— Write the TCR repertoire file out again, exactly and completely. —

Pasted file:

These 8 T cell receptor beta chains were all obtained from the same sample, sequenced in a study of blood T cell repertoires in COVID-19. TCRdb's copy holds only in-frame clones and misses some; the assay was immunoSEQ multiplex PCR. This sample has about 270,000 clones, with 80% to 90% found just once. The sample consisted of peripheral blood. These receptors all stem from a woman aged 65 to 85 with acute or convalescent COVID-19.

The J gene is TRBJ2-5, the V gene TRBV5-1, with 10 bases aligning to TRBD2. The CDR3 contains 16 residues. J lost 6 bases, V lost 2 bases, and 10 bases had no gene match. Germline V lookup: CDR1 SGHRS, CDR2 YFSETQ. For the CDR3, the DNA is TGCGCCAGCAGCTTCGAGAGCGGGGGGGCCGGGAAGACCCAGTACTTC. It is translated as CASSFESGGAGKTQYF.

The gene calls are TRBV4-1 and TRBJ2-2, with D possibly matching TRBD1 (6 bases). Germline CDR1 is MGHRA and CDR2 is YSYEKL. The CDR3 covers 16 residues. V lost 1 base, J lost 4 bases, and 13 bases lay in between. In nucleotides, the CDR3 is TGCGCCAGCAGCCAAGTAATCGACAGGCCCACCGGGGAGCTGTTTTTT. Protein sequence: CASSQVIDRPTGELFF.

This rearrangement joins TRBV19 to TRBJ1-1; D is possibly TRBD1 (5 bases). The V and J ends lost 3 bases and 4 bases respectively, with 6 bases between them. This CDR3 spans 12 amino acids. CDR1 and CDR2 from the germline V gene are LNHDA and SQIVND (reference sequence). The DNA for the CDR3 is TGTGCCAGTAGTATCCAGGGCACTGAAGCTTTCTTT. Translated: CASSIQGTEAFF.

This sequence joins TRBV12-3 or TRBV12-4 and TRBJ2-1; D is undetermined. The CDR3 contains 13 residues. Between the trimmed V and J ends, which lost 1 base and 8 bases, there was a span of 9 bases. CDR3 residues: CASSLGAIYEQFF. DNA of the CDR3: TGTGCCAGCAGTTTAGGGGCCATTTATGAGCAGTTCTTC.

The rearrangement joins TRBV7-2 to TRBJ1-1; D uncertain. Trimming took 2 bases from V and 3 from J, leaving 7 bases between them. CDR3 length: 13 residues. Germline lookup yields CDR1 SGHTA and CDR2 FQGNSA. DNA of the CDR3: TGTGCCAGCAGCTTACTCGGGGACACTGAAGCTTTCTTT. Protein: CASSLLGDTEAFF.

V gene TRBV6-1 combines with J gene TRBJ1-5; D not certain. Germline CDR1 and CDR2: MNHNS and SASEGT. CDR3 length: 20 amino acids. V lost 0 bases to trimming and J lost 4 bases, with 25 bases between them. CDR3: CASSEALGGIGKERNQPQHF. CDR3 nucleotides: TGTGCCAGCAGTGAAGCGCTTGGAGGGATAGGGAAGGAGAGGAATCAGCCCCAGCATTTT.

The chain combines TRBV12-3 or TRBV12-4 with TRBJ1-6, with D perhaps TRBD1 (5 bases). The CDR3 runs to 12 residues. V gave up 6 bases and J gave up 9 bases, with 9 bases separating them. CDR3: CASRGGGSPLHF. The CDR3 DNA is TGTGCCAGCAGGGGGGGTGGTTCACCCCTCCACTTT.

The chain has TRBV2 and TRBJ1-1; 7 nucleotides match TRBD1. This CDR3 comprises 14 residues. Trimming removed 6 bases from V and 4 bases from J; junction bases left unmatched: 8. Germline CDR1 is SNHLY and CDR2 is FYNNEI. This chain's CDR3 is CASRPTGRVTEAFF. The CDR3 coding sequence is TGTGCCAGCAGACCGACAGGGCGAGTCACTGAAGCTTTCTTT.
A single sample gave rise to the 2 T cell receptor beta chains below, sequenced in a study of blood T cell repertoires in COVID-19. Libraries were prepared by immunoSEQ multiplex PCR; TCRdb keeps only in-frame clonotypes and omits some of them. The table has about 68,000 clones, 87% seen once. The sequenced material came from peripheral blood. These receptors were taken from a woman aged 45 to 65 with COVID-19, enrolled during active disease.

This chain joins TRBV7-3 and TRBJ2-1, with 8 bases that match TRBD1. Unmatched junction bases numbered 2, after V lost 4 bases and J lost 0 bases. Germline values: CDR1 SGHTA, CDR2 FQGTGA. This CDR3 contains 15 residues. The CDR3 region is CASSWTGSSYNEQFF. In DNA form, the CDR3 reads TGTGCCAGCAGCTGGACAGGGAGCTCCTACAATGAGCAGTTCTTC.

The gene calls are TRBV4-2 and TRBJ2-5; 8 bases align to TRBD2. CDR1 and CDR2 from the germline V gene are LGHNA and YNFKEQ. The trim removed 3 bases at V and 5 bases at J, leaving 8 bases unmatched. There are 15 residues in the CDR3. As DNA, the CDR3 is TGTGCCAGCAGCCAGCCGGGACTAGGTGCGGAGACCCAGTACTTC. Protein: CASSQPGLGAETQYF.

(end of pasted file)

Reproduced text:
These 8 T cell receptor beta chains were all obtained from the same sample, sequenced in a study of blood T cell repertoires in COVID-19. TCRdb's copy holds only in-frame clones and misses some; the assay was immunoSEQ multiplex PCR. This sample has about 270,000 clones, with 80% to 90% found just once. The sample consisted of peripheral blood. These receptors all stem from a woman aged 65 to 85 with acute or convalescent COVID-19.

The J gene is TRBJ2-5, the V gene TRBV5-1, with 10 bases aligning to TRBD2. The CDR3 contains 16 residues. J lost 6 bases, V lost 2 bases, and 10 bases had no gene match. Germline V lookup: CDR1 SGHRS, CDR2 YFSETQ. For the CDR3, the DNA is TGCGCCAGCAGCTTCGAGAGCGGGGGGGCCGGGAAGACCCAGTACTTC. It is translated as CASSFESGGAGKTQYF.

The gene calls are TRBV4-1 and TRBJ2-2, with D possibly matching TRBD1 (6 bases). Germline CDR1 is MGHRA and CDR2 is YSYEKL. The CDR3 covers 16 residues. V lost 1 base, J lost 4 bases, and 13 bases lay in between. In nucleotides, the CDR3 is TGCGCCAGCAGCCAAGTAATCGACAGGCCCACCGGGGAGCTGTTTTTT. Protein sequence: CASSQVIDRPTGELFF.

This rearrangement joins TRBV19 to TRBJ1-1; D is possibly TRBD1 (5 bases). The V and J ends lost 3 bases and 4 bases respectively, with 6 bases between them. This CDR3 spans 12 amino acids. CDR1 and CDR2 from the germline V gene are LNHDA and SQIVND (reference sequence). The DNA for the CDR3 is TGTGCCAGTAGTATCCAGGGCACTGAAGCTTTCTTT. Translated: CASSIQGTEAFF.

This sequence joins TRBV12-3 or TRBV12-4 and TRBJ2-1; D is undetermined. The CDR3 contains 13 residues. Between the trimmed V and J ends, which lost 1 base and 8 bases, there was a span of 9 bases. CDR3 residues: CASSLGAIYEQFF. DNA of the CDR3: TGTGCCAGCAGTTTAGGGGCCATTTATGAGCAGTTCTTC.

The rearrangement joins TRBV7-2 to TRBJ1-1; D uncertain. Trimming took 2 bases from V and 3 from J, leaving 7 bases between them. CDR3 length: 13 residues. Germline lookup yields CDR1 SGHTA and CDR2 FQGNSA. DNA of the CDR3: TGTGCCAGCAGCTTACTCGGGGACACTGAAGCTTTCTTT. Protein: CASSLLGDTEAFF.

V gene TRBV6-1 combines with J gene TRBJ1-5; D not certain. Germline CDR1 and CDR2: MNHNS and SASEGT. CDR3 length: 20 amino acids. V lost 0 bases to trimming and J lost 4 bases, with 25 bases between them. CDR3: CASSEALGGIGKERNQPQHF. CDR3 nucleotides: TGTGCCAGCAGTGAAGCGCTTGGAGGGATAGGGAAGGAGAGGAATCAGCCCCAGCATTTT.

The chain combines TRBV12-3 or TRBV12-4 with TRBJ1-6, with D perhaps TRBD1 (5 bases). The CDR3 runs to 12 residues. V gave up 6 bases and J gave up 9 bases, with 9 bases separating them. CDR3: CASRGGGSPLHF. The CDR3 DNA is TGTGCCAGCAGGGGGGGTGGTTCACCCCTCCACTTT.

The chain has TRBV2 and TRBJ1-1; 7 nucleotides match TRBD1. This CDR3 comprises 14 residues. Trimming removed 6 bases from V and 4 bases from J; junction bases left unmatched: 8. Germline CDR1 is SNHLY and CDR2 is FYNNEI. This chain's CDR3 is CASRPTGRVTEAFF. The CDR3 coding sequence is TGTGCCAGCAGACCGACAGGGCGAGTCACTGAAGCTTTCTTT.
A single sample gave rise to the 2 T cell receptor beta chains below, sequenced in a study of blood T cell repertoires in COVID-19. Libraries were prepared by immunoSEQ multiplex PCR; TCRdb keeps only in-frame clonotypes and omits some of them. The table has about 68,000 clones, 87% seen once. The sequenced material came from peripheral blood. These receptors were taken from a woman aged 45 to 65 with COVID-19, enrolled during active disease.

This chain joins TRBV7-3 and TRBJ2-1, with 8 bases that match TRBD1. Unmatched junction bases numbered 2, after V lost 4 bases and J lost 0 bases. Germline values: CDR1 SGHTA, CDR2 FQGTGA. This CDR3 contains 15 residues. The CDR3 region is CASSWTGSSYNEQFF. In DNA form, the CDR3 reads TGTGCCAGCAGCTGGACAGGGAGCTCCTACAATGAGCAGTTCTTC.

The gene calls are TRBV4-2 and TRBJ2-5; 8 bases align to TRBD2. CDR1 and CDR2 from the germline V gene are LGHNA and YNFKEQ. The trim removed 3 bases at V and 5 bases at J, leaving 8 bases unmatched. There are 15 residues in the CDR3. As DNA, the CDR3 is TGTGCCAGCAGCCAGCCGGGACTAGGTGCGGAGACCCAGTACTTC. Protein: CASSQPGLGAETQYF.